Here’s a little ditty I wrote last week for my company’s blog - I know it’s a little old-newsy now, but I thought I’d put it up incase anyone hasn’t seen it yet.
image via Nike Livestrong
What if you could text, tweet or type a message to a robot, thousands of miles away, that graffitis your message on the floor of an international sporting event that millions of people watch everyday? Well, thanks to the Nike and the Livestrong Foundation now you can.
For Lance Armstrong’s return to this year’s Tour de France, Wieden + Kennedy, a Portland based agency, created a chalk printing robot that fans worldwide can submit inspirational messages to through Twitter , mobile texting, the campaign website , and online banner ads. The “chalkbot” then prints the message in Livestrong Yellow on the road that makes up the Tour de France course, approximately eight hours ahead of the Tour bikers. Fans who submit messages are sent a link to a photograph of their chalkbot message, as well as its GPS coordinates.
So far the results have been stunning. According to Widen + Kennedy over 90 percent of approved messages have come through Twitter. The chalkbot’s 40 character limit has produced some of the most poignant and touching messages, primarily from individuals or family members of people who have battled cancer. For years, fans at the Tour de France have decorated the course with hand written chalk messages for their favorite biker. The Livestrong and the chalkbot have taken that tradition to the next level, allowing people all round the world to take an active part in the event and creating visually stunning text in an instant.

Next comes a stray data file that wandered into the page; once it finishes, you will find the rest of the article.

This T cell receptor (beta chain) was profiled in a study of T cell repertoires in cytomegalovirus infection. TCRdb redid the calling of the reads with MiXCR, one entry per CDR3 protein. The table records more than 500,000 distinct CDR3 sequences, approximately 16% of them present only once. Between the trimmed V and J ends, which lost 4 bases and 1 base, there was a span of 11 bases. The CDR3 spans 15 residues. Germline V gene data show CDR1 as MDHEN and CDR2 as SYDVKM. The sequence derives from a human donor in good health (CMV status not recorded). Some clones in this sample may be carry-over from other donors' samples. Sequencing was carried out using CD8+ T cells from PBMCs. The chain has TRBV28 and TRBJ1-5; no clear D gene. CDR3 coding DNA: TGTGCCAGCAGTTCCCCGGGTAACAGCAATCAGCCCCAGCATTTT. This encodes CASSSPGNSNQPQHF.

Continually, the capabilities and applications of social media sites like Twitter are being pushed to new and exciting frontiers - more and more we’re seeing their application in the physical world. Utilizing twitter and live blogging at events is great, but it can also easily turn into just a bunch of white noise. Creating something interactive, relevant, and (if need be) flashy allows you to stand out from the crowd.4 years ago • 0 notes